How can you become more mentally resilient? I think it’s possible to give an answer that covers almost everything science can currently tell us about what to do. And you can easily remember it because you already learned it on the playground, in sports and recreation, or in the gym.
Over the past four years, my colleagues and I (Stefan Hofmann at Boston University / Philipps-University, Marburg, Germany; Joe Ciarrochi at Australian Catholic University; and our associates Baljinder Sahdra and Fred Chin) have analyzed nearly 55,000 randomized controlled trials to figure out what really helps people deal with their mental and behavioral health challenges. Focusing just on the studies that had replicated proper statistical findings about why and how positive changes happened, we found that psychological flexibility and mindfulness accounted for the majority of what we know.
If you want a less geeky way to grasp the whole of it, though, it helps to speak more metaphorically. Although there are a lot of different types of recreation, sports, and physical play they all come down to the same set of abilities. In order to perform well physically, you need to work on your stretching, strength, endurance, timing, and teamwork (even in solo sports, you need to work well with coaches). Oh, and while you are doing all of that, you must also take good care of your body’s needs for rest, replenishment, safety, and nutrition.
As it turns out, each of these areas are important for your mental resilience as well. Not for some of us – for all of us. And not occasionally – everyday.
You need to mentally stretch yourself. But instead of increasing your physical flexibility and range of motion, you widen your capacity for thoughts and feelings. This means feeling your feelings fully – without needless defenses for what is difficult, or clinging to what is comfortable. And it means thinking broadly, to pick what is useful, and to leave the rest. In this way, you can make room for heavy thoughts, without allowing them to dictate your choices or actions.
You get your mental strength from what is important to you – your values and your goals. Knowing on a gut level what you hold dear motivates you to do what matters. Why do parents give everything they have for their kids? Why are so many people struggling to create a more just world? Look around you and you will see that mental strength is not a matter of money or education or privilege. It’s a matter of purpose.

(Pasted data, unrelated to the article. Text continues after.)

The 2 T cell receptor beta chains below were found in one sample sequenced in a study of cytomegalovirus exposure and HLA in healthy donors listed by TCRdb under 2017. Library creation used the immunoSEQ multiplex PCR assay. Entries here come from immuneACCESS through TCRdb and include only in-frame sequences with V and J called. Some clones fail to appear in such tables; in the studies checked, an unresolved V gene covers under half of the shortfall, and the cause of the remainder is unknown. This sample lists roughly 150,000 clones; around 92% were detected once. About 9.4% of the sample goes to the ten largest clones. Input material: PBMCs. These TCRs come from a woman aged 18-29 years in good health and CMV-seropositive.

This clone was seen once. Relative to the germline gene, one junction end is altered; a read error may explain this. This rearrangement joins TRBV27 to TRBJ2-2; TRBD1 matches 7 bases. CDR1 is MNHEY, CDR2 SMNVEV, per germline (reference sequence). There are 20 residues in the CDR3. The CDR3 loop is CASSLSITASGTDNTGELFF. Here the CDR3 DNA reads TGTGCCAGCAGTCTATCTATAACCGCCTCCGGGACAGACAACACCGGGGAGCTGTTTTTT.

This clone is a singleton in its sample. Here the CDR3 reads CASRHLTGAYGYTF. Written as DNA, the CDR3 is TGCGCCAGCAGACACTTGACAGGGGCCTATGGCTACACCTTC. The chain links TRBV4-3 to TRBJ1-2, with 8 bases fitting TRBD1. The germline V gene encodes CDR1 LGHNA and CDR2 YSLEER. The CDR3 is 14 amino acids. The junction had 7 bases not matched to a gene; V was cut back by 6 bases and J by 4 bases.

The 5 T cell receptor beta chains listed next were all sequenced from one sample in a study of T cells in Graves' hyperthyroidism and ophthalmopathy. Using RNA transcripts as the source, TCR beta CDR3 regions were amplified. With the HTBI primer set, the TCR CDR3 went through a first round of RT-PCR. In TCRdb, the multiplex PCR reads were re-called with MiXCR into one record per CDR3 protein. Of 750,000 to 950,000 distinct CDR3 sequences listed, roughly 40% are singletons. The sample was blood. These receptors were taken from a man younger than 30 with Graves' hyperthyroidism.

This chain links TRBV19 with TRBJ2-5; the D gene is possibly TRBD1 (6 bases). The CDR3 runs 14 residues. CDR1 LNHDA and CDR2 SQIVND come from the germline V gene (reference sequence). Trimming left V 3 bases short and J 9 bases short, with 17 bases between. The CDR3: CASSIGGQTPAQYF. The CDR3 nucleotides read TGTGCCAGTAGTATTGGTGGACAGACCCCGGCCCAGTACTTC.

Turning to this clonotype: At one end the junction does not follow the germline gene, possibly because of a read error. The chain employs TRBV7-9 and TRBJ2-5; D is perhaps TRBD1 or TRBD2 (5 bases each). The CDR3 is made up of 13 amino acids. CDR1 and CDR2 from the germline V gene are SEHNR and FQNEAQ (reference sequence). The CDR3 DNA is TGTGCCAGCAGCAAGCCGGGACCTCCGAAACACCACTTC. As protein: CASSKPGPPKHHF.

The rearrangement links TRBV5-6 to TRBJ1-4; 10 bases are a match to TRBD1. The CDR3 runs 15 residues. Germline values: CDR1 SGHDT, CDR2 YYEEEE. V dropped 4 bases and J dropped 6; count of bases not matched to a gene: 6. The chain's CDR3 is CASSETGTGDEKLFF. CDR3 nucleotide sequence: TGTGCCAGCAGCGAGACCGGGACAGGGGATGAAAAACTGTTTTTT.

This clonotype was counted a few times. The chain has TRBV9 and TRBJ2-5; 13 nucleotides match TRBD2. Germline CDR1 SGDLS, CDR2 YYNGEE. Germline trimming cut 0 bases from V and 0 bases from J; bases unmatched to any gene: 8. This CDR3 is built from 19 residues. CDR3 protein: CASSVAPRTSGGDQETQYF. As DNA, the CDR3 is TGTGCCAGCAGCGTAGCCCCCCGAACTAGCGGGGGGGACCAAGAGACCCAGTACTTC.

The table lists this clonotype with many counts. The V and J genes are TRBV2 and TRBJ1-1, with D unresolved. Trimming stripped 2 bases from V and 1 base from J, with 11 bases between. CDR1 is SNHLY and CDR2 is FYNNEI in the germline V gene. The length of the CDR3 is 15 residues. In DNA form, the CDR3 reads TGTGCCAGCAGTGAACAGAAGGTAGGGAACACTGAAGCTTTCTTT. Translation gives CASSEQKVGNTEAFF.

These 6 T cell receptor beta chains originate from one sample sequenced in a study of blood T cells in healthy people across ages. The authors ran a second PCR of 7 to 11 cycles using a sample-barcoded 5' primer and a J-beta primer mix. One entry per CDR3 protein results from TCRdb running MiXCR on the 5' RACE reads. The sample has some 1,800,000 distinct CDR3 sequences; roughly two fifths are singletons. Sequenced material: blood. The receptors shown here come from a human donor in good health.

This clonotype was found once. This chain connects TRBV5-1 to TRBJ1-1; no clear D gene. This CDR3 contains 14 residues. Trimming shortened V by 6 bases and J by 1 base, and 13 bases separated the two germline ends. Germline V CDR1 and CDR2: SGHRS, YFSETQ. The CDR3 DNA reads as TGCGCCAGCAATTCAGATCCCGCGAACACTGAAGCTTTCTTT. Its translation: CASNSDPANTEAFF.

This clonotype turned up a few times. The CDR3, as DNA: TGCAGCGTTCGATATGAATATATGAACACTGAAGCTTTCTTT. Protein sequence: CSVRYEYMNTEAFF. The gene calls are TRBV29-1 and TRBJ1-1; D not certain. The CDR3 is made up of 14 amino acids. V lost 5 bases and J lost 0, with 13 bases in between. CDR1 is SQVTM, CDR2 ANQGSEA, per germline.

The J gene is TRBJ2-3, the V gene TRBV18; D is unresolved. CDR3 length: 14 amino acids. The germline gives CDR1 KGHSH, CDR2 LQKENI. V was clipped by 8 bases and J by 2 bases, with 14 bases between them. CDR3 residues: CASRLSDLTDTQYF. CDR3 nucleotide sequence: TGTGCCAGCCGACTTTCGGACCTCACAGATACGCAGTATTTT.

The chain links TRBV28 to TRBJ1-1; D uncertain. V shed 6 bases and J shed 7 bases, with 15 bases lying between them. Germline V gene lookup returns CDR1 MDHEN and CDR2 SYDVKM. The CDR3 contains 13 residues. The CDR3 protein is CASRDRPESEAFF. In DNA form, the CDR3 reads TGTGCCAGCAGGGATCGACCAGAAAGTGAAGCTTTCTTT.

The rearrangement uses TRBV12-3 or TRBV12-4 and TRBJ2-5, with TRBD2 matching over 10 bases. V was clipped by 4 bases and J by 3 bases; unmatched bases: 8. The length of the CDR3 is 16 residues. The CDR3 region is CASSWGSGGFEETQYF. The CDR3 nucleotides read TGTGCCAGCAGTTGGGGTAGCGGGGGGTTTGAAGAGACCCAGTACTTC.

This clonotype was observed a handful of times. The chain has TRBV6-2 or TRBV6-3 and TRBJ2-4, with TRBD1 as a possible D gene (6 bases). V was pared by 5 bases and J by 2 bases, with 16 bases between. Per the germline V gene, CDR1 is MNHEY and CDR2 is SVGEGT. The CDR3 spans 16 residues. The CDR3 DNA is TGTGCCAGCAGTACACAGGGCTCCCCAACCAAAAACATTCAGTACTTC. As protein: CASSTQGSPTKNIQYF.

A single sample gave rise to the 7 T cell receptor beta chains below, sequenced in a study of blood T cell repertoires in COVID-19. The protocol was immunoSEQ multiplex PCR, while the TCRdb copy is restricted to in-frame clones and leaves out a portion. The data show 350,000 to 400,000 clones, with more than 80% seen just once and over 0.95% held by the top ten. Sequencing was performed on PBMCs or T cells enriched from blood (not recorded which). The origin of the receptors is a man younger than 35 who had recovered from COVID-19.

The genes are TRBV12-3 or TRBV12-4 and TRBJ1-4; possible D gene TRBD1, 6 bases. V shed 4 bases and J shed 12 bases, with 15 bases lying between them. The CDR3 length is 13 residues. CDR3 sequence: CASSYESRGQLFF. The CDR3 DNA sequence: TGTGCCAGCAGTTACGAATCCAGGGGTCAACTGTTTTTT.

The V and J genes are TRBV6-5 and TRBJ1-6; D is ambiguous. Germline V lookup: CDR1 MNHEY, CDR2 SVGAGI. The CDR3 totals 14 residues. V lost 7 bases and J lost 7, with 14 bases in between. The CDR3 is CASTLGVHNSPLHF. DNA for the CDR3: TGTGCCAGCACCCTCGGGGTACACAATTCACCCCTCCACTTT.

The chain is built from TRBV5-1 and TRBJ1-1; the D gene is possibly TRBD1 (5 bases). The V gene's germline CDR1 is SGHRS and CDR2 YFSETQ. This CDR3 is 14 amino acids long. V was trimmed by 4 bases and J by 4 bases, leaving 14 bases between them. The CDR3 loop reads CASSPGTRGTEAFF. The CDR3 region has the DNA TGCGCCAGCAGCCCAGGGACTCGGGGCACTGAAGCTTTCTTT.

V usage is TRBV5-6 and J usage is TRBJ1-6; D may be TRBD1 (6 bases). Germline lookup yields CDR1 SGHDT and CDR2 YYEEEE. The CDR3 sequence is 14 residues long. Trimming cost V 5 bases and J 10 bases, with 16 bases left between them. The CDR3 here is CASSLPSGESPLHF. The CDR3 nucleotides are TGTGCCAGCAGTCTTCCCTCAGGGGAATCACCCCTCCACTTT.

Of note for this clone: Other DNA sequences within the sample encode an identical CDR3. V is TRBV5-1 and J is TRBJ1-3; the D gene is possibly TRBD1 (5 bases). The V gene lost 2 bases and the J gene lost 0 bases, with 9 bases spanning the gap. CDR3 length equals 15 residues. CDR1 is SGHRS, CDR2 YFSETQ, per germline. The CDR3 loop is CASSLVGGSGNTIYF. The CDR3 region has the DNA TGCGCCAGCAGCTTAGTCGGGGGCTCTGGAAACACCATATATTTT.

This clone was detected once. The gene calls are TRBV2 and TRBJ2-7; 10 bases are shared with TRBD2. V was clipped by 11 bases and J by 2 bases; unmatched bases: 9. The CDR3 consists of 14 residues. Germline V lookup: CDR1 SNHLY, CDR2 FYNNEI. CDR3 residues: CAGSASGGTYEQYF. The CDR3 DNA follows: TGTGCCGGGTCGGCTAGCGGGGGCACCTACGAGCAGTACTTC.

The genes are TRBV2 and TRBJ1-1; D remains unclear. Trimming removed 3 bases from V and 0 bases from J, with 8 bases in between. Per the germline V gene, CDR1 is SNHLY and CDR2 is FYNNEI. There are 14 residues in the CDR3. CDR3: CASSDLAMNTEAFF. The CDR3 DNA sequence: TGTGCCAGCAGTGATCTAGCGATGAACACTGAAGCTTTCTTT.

Mental endurance is about the ability to keep going. Psychologically speaking, this means learning to commit to changes, and persisting with them; especially when it becomes hard and uncomfortable. It’s keeping faith with yourself, and your own capacity to live a values-based life. One step at a time, over and over again. Slipping and falling is part of the process, just like with any sport. What matters, however, is that you get back up, try again, and keep going.
Mental timing is about awareness of what is happening in the present moment. It’s about your focus. A great tennis player needs to be aware of the position of the ball, the net, her opponent, and herself, in order to swing at the right moment in the right way. Likewise, you need to practice awareness in your own life – to be able to sense what’s going on inside of you – thoughts, feelings, sensations etc. – and what is happening in your surroundings, in order to make the right choices at the right moment. Rather than disappearing into rumination about the past or worries for the future, you need to settle in the here and now – not from the chattering, evaluative voice in your head, but from the noticing, witnessing sense of self.
Teamwork is about working well with others. This means bringing your resilience – this combination of stretching, strength, endurance, and timing – into the lives of the people that matter to you. If you play in a team sport, you know it’s not just about you. There will be times when you sit on the bench and encourage others on the field. Or that you pass up a good shot to give someone on your team an even better one. From a psychological perspective, this means being open to the thoughts and feelings of others. It means being attentive to their values and goals, and being connected to others.
And yes, taking care of your body matters for your mental resilience as well. You are a physical being, and if you are not eating well, sleeping well, or exercising well, you are going to have a hard time – both in the gym, and in your life. All of the other resilience skills will help as well. For example, if you don’t know how to give your nervous system the message that you are safe, your body will be chronically mobilized to flee or fight, causing needless wear and tear.
Our mental resilience is an evolving system – constantly adapting to our circumstances, and how we make use of our abilities. Everything we need to know psychologically, we first began learning about on the schoolyard. Learning mental resilience can be approached the same way we develop physically in the gym, or on the softball field, or when we shoot balls with friends. Knowing that might make it a lot easier to remember and to practice.
We will never be perfect, and we are going to make mistakes. However, we can keep our eyes on building our mental resilience. Just as we attend to our physical health, we can attend to our mental health by focusing on mental stretching, strength, endurance, timing, teamwork, and body care. When properly practiced, these skills improve our mental and behavioral health, and enable us to step up to the challenges of our lives.